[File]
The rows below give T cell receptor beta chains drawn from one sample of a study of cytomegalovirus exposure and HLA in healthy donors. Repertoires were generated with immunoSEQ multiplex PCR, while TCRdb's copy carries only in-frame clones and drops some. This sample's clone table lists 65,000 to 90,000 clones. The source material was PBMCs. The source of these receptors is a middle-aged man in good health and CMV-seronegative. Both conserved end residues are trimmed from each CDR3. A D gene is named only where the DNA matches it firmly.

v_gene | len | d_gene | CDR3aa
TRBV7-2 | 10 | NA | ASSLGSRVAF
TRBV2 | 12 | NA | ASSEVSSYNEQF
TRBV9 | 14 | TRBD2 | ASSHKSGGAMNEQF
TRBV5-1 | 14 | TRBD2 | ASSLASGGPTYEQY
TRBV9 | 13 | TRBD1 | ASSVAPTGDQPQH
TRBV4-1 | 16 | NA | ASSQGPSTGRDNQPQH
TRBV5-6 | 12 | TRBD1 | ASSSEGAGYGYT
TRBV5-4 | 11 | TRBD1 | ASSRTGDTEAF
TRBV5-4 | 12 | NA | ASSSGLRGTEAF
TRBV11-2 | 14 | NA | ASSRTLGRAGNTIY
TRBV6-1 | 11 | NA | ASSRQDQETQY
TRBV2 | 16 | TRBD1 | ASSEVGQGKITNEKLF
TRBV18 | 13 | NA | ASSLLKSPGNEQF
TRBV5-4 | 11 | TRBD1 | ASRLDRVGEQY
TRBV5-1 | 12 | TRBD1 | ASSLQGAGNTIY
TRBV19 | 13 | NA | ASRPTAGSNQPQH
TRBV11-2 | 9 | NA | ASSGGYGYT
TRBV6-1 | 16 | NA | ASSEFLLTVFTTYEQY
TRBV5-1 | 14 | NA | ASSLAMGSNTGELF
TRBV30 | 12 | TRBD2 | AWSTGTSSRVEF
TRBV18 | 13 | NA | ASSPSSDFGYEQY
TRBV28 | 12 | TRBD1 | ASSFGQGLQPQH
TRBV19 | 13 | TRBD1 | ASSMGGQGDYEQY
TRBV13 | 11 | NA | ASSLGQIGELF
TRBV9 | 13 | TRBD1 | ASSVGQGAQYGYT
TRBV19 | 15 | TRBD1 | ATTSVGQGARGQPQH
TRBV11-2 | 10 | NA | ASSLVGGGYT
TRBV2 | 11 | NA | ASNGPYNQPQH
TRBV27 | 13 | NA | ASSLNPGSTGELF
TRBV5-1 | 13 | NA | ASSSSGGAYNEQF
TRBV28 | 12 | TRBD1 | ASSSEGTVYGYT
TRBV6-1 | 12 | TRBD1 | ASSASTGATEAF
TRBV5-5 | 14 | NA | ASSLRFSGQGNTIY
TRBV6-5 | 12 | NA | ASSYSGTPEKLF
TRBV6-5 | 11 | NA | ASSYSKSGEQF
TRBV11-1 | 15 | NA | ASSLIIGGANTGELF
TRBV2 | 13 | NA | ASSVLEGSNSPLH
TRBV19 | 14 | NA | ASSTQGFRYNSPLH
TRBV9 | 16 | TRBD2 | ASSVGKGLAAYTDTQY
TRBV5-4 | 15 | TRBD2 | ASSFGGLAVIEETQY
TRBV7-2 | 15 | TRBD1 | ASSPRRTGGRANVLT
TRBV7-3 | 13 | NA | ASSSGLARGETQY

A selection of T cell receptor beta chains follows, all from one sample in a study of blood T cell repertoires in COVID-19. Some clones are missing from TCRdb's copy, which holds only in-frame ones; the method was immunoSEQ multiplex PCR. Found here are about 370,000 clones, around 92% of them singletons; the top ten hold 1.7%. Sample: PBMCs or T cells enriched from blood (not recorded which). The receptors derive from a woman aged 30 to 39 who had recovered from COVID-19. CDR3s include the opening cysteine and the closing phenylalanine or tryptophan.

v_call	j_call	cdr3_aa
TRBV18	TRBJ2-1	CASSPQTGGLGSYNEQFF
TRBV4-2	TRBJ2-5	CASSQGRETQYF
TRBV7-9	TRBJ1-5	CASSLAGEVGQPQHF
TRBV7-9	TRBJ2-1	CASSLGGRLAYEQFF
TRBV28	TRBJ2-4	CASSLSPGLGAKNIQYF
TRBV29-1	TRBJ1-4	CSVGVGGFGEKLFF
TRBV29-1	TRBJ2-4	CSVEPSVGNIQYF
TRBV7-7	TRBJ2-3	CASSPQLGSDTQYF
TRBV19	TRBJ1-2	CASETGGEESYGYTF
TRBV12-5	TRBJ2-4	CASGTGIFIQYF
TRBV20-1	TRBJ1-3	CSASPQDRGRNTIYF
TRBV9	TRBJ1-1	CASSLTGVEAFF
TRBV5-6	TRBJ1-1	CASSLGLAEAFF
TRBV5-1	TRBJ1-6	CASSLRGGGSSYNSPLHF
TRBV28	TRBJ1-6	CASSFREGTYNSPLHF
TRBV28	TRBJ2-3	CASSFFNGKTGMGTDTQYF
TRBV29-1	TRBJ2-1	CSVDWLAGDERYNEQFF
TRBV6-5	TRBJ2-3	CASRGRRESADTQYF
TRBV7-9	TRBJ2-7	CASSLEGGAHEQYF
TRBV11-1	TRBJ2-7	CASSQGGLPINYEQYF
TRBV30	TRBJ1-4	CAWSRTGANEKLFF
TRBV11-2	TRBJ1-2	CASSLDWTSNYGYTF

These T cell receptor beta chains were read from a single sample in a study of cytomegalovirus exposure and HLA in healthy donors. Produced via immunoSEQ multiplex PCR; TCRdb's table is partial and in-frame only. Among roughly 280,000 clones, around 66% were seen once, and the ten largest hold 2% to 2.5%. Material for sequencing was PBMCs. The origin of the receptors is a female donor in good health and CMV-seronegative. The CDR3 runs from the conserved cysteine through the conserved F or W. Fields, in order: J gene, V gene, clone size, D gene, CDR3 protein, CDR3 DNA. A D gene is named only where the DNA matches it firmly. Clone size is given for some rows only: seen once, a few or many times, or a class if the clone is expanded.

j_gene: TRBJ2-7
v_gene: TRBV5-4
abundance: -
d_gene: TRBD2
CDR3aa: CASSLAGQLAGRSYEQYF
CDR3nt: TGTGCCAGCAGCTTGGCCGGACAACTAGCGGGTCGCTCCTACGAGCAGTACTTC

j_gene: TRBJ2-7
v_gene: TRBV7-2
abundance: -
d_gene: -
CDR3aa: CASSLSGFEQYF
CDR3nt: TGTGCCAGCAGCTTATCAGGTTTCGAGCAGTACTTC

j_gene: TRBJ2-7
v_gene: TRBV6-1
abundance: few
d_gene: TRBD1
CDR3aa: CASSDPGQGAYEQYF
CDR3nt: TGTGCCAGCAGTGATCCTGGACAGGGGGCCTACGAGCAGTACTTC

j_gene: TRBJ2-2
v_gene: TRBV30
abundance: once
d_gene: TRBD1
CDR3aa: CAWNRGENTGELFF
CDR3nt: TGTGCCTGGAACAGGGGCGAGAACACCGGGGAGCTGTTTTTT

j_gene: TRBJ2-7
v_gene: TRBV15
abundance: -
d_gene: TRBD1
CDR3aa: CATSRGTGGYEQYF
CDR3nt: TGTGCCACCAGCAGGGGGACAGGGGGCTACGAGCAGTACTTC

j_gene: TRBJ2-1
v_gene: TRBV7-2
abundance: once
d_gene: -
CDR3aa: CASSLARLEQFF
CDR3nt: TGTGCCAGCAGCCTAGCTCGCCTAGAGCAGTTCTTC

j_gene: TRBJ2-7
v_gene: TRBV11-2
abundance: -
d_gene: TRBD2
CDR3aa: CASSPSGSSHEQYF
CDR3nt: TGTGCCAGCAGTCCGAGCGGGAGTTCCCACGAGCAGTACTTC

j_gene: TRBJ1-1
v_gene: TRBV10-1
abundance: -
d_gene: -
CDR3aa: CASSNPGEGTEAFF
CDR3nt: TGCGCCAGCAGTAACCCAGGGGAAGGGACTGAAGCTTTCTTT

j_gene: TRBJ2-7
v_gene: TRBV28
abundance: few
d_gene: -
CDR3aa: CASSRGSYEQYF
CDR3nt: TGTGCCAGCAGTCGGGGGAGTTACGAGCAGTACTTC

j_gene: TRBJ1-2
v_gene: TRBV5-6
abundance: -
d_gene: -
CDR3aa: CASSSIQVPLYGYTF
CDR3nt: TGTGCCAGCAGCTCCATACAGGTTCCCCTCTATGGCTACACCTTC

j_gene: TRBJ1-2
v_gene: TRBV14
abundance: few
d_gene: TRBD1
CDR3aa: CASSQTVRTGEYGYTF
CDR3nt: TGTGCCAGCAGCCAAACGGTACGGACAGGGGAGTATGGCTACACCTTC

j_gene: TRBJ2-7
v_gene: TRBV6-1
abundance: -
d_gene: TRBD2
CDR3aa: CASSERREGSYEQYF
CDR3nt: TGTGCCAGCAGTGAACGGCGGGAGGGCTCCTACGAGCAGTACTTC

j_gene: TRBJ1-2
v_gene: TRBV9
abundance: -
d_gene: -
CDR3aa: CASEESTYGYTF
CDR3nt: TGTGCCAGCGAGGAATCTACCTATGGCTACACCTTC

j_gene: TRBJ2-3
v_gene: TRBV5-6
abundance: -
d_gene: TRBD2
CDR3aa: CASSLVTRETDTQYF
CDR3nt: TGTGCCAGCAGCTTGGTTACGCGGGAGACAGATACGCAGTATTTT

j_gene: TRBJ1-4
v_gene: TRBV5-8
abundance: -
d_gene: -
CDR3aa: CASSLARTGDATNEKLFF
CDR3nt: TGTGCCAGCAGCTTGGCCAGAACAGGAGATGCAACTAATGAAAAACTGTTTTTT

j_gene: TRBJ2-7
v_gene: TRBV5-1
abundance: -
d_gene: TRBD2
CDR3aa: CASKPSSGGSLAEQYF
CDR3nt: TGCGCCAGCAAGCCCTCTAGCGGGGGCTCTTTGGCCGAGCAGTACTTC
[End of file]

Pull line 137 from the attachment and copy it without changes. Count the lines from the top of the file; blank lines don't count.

v_gene: TRBV6-1